Later George changed the name of his business to Fabulous Restorations and is now in Fort Lauderdale, his fifth location, his biggest and best. George and his wife Adele opened the new shop in 2017. The shop is a car guy’s palace; neat, tidy, super organized, and decorated; with 20,000 square-feet; 15,000-feet on the floor, and 5,000-feet off the floor. Fabulous Restorations is a full-service hot rod restoration shop.

The seed for doing re-creations was planted when a customer wanted a re-creation of a 1969 COPO Camaro, but with a modern ZZ427 Crate engine. George got the ZZ427 modern version of the classic 1969 ZL1, sourced the correct parts that would have gone into an original ’69 COPO Camaro, built the car, and the customer drove away happy. The project got George wondering; “What would be the most awesome re-creation Corvette?” When you know your Corvette history, the answer is easy; a 1969 427 ZL1.

With nearly fifty-years of experience building cars, George has seen trends come and go. “We will take on almost any kind of car, but I especially love Corvettes. I’ve done a lot of NCRS-type cars and restorations, so I know the factory parts. I especially like the C2 and C3 big-block Corvettes. That’s what motivated me to do my first re-creation Corvette, the LeMans Blue ZL1. I have never said the car IS a ZL1, I’ve always said it is a re-creation, built “as if” it had been assembled in St. Louis with all of the correct parts that went into an L88 with the ZL-1 option.”

Note the stark difference in the noses of the two different generation Corvettes. The ’69 L88 is much lower in the front and is only using the stock factory small chin spoiler; the ’66 Penske car sits taller and has no front chin spoiler. Only three years separate the cars.

George’s 1969 427 ZL-1 Re-Creation

According to the Corvette Blackbook, the “official” 1969 ZL1 production was TWO. RPO ZL1 was an aluminum block version of the aluminum-head L88 racing package that included racing-level suspension and brake parts. This was to be Duntov’s ultimate racing Corvette; big-block power at small-block weight. George’s re-creation 1969 ZL1 is mechanically as accurate as can be, but to make the car more visually interesting, he added period-correct racing side-pipes, American Racing mag wheels, and Goodyear racing tires. The car was featured in the January 2016 issue of Vette Vues.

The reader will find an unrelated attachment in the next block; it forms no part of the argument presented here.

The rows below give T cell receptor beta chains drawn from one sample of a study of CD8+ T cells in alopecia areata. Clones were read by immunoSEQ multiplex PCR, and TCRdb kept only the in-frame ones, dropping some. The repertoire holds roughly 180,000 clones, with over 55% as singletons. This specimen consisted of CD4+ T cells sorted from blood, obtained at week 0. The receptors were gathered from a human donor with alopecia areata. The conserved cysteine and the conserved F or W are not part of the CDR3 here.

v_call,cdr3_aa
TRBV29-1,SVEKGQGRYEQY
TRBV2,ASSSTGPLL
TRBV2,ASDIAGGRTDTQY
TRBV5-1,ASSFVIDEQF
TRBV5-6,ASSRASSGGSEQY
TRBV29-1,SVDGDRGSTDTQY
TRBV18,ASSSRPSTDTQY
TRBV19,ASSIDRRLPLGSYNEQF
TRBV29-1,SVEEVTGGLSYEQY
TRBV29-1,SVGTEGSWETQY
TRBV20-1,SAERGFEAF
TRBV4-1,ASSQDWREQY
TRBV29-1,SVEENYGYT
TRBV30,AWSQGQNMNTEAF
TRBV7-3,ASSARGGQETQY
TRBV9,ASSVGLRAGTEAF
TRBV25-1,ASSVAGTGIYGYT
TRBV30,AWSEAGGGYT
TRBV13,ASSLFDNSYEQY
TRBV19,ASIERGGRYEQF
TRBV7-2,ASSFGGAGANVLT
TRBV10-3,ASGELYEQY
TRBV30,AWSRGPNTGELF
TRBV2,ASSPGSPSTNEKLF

Photo by Walt Thurn

George’s Owens-Corning 427 L88 Re-Creation Project

George now had a taste for accurate re-creations. You can’t be this intimate with Corvettes and not appreciate the great L88 road racing cars. The winningest Corvette team ever was the Jerry Thompson and Tony DeLorenzo Owens-Corning L88 Corvettes. From May 1969 to November 1970 the two-car O-C team won 22-straight races. Competitors used to half-jokingly say, “Wonder who will take 2nd today?”


Thompson and DeLorenzo were both outstanding drivers and took turns with the team’s wins. DeLorenzo was a GM V.P. Of Public Relations, Thompson was a GM Engine Development Test Engineer and basically ran the team operations. While it is true that they had some strong inside help, the guys delivered the goods.

One day General Curtis LeMay, Ret. was the Chairman-of-the-Board of Owens-Corning Fiberglas, got a call from Dollie Cole, GM President, Ed Cole’s wife. Mrs. Cole suggested that LeMay should sponsor Thompson and DeLorenzo’s racing activities. As Chevrolet executives, Thompson and DeLorenzo had access to Duntov’s latest, greatest go-fast parts. Zora’s right-hand-man, Gib Hufstadder was the go-between-man for the team. GM Stylist, Randy Wittine designed all of the liveries and pinstriped the cars.

Thompson and DeLorenzo’s total domination

Thompson and DeLorenzo raced a ’67 L88 Corvette and wanted to start the sponsorship with a ’68 L88, but they were all sold. So they decided to build their own L88. Years later Thompson said in an interview, “Avoid this. We broke every rotating part in the drive-train, suspension, and brake system. We referred to the ’68 L88 as “the Mongrel”. Later they added a “real” 1969 L88 to replace the ’67 L88 that Tony’s father, Tony DeLorenzo, Sr. was able to order for the guys.